The framework is a collaboration among cities, organisations, and experts which want to forge a common approach to sustainable development
The World Bank and the Global Environment Facility have launched the new Urban Sustainability Framework (USF), designed to serve as a guide for cities seeking to enhance their sustainability and to support them to achieve a greener future.
The GEF comprises 18 agencies, including United Nations agencies, multilateral development banks, national entities and international NGOs, which work with 183 countries to address the world’s most challenging environmental issues. It joined with the World Bank to launch the framework at the ninth session of the World Urban Forum (WUF9), which concluded yesterday in Kuala Lumpur, Malaysia.
The USF lays out six dimensions of urban sustainability: governance and integrated planning; fiscal sustainability; economic competitiveness; environment and resource efficiency; low carbon and resilience; and social inclusiveness.
The Framework is a collaboration among cities, organisations, and experts who have all contributed to its development.
“We are confident that through this collaboration, a shared vision and common approach to urban sustainable development can be forged. We invite cities to use the framework to meet the challenges they face today and in the coming decades, and we enthusiastically look forward to the collaborative efforts to adopt an integrated approach to urban sustainability,” said GEF CEO and chairperson Naoko Ishii.
The guidance defines a vision with priorities, determining financing, and, finally, monitoring and evaluating their project implementation progress.
“The USF assists cities to identify their sustainability aspirations and establish how they will finance their implementation plans. These two very important stages of the process go hand in hand,” said Ming Zhang, World Bank practice manager for urban development. “A special aspect of the USF is that it provides a corresponding selection of forward-looking methods and tools which peer cities are using to successfully finance and implement their projects.”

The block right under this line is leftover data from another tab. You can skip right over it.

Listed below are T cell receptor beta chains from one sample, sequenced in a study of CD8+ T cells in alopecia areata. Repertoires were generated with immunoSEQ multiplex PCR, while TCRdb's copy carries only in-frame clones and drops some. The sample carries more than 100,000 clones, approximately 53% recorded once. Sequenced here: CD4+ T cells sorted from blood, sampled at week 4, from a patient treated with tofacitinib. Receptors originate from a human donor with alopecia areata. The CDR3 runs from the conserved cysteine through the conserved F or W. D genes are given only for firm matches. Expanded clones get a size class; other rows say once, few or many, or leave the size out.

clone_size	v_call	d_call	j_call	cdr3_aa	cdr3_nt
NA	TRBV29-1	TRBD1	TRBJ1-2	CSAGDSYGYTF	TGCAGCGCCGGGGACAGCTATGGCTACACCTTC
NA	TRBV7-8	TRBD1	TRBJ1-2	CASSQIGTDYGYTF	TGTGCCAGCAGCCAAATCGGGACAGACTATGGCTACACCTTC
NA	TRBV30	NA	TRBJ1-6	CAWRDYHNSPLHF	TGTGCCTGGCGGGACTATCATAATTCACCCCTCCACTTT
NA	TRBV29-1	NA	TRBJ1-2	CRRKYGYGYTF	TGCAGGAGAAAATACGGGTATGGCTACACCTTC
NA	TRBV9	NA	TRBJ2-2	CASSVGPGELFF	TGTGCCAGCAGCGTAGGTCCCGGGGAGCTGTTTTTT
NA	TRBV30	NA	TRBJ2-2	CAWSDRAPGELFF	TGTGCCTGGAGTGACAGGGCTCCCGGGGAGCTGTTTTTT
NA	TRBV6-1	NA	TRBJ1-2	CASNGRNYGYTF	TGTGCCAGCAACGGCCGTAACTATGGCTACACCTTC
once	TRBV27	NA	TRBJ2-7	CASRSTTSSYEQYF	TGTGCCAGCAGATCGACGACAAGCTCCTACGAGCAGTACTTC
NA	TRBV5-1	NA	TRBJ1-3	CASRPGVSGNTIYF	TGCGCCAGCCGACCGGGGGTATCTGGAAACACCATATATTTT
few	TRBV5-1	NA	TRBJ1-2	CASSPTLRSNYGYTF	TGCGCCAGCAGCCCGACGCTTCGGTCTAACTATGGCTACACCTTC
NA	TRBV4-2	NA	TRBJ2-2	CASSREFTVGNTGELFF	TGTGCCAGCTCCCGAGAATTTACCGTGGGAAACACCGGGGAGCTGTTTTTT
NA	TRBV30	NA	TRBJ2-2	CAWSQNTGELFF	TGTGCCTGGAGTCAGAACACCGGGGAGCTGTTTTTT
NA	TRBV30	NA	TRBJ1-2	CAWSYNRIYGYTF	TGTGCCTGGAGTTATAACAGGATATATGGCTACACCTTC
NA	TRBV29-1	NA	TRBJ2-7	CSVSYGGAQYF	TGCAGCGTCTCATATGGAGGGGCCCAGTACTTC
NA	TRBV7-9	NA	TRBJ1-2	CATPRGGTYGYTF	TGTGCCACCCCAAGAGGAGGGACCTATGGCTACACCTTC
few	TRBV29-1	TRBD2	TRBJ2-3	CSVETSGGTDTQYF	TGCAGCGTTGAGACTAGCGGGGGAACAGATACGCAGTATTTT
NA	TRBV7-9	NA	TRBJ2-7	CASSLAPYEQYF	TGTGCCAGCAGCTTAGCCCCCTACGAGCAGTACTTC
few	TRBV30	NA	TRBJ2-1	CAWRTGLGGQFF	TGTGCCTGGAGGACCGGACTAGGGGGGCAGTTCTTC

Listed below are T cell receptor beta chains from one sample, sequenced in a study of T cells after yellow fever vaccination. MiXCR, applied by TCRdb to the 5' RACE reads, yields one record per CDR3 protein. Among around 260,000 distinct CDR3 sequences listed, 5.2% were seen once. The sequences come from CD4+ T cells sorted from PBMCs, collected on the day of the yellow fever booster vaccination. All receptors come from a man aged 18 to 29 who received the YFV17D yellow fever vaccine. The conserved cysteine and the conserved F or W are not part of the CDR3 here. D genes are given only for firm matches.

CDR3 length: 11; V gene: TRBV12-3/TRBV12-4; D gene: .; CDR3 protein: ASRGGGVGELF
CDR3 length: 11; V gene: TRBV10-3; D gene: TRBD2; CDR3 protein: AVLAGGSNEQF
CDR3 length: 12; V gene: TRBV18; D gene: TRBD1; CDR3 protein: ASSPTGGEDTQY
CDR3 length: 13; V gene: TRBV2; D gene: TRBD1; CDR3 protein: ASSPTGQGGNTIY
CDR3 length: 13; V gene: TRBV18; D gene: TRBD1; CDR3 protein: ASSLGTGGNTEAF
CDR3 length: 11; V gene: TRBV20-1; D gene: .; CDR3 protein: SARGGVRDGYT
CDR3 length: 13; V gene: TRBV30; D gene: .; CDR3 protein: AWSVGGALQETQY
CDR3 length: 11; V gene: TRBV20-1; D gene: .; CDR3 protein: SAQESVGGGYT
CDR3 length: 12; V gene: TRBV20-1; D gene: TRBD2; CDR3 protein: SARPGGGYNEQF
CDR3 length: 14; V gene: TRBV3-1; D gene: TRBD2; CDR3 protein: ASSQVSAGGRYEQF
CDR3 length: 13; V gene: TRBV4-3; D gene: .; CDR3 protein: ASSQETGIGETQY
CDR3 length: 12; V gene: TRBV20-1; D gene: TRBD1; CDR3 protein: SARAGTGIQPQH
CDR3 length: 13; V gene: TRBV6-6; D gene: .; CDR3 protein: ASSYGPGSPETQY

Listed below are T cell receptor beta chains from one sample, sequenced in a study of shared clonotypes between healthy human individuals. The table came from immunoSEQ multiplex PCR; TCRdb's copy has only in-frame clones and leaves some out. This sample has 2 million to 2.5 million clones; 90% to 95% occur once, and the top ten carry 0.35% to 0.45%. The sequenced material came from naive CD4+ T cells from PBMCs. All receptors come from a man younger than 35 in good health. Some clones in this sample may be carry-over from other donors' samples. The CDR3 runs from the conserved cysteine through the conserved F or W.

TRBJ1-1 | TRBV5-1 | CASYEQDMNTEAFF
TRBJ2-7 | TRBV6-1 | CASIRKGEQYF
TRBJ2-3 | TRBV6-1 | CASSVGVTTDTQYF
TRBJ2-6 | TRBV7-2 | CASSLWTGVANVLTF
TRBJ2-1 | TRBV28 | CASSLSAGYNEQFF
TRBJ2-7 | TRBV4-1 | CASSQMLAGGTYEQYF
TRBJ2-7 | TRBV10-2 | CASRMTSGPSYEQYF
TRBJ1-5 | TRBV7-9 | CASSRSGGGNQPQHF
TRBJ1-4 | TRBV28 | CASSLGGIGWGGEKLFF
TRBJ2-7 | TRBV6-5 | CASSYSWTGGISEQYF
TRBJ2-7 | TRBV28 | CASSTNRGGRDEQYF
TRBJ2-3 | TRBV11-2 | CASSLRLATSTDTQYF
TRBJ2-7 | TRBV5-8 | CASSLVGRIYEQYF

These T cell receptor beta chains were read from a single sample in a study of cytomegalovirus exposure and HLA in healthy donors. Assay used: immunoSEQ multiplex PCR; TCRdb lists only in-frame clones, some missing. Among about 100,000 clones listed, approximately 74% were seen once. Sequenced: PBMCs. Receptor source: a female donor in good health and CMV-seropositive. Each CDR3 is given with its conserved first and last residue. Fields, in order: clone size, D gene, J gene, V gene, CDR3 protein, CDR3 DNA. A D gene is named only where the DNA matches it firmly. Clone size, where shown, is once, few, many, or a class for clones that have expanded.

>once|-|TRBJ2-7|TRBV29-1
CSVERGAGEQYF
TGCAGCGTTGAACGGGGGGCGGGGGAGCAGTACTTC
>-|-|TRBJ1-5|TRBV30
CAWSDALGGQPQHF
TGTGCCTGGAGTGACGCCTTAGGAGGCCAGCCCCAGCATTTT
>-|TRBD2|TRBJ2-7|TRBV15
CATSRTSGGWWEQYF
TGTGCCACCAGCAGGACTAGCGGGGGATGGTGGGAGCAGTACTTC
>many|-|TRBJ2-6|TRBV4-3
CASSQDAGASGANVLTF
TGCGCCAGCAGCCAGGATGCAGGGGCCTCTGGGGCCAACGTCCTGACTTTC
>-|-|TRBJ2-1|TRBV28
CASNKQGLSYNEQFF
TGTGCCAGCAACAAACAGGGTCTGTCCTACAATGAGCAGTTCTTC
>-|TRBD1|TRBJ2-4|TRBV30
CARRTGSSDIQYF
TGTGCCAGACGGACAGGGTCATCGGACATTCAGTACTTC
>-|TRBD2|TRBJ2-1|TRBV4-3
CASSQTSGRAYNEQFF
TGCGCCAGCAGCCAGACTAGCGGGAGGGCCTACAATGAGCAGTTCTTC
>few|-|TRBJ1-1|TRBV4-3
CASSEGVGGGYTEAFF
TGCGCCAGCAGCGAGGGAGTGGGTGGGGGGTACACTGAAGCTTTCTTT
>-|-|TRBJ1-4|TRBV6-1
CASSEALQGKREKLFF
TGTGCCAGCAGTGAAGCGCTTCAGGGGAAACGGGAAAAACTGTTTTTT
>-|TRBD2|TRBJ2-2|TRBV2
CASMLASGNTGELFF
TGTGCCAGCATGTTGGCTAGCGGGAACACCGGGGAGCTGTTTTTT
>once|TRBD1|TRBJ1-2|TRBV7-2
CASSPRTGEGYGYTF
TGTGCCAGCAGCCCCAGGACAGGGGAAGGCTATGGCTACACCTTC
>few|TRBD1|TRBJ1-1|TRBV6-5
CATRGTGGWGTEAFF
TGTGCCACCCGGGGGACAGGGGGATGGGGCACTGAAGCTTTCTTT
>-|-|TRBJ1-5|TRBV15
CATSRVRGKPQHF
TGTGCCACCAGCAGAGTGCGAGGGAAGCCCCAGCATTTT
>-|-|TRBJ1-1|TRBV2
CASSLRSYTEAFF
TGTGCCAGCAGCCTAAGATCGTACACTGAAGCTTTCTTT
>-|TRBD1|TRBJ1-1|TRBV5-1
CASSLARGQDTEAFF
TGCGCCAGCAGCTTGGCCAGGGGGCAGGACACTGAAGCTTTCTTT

Cities can understand the USF’s dimensions of urban sustainability by using its Measuring Framework, which includes a selection of indicators that help cities track their progress toward their sustainability goals, while comparing against their peers, to promote an integrated approach to sustainability.
The USF is part of a larger collaboration for knowledge exchange on sustainable urban planning. Financed by the GEF and led by the World Bank, the Global Platform for Sustainable Cities (GPSC) was launched in March 2016. It was designed to meet the need for an enabling environment – a platform – that allows cities to exchange ideas, share experiences, use analytical tools, and, most importantly, steer investment toward long-term sustainability.
The GPSC assists cities in tapping into cutting-edge knowledge and expertise on topics ranging from urban planning to low-carbon strategy, transit-oriented development, and sustainable financing. Together with various partners in the urban realm, the GPSC is creating a suite of knowledge products and tools that will help cities drive their development agenda. The platform currently comprises of 28 cities from 11 countries.
An important collaborator joined the platform at WUF9 with the signing of a memorandum of understanding between the city of Aarhus, Denmark, and the World Bank. Through the MOU, Denmark’s second largest city becomes a knowledge partner of the GPSC.
“Aarhus is very excited to become a GPSC knowledge partner and the opportunity this presents to collaborate with cities on a world-wide scale. We definitely have worthwhile experiences to share with our peers, and likewise hope to learn from others. Through this knowledge exchange, Aarhus can reflect upon our own policies and practices and work toward improving the city’s urban sustainability,”said Jacob Bundsgaard, Mayor of Aarhus.
GPSC and Aarhus will be collaborating in the following areas: sustainable, integrated planning strategies; low carbon development towards the goal of carbon neutrality; adaptation and resilience; and water management.
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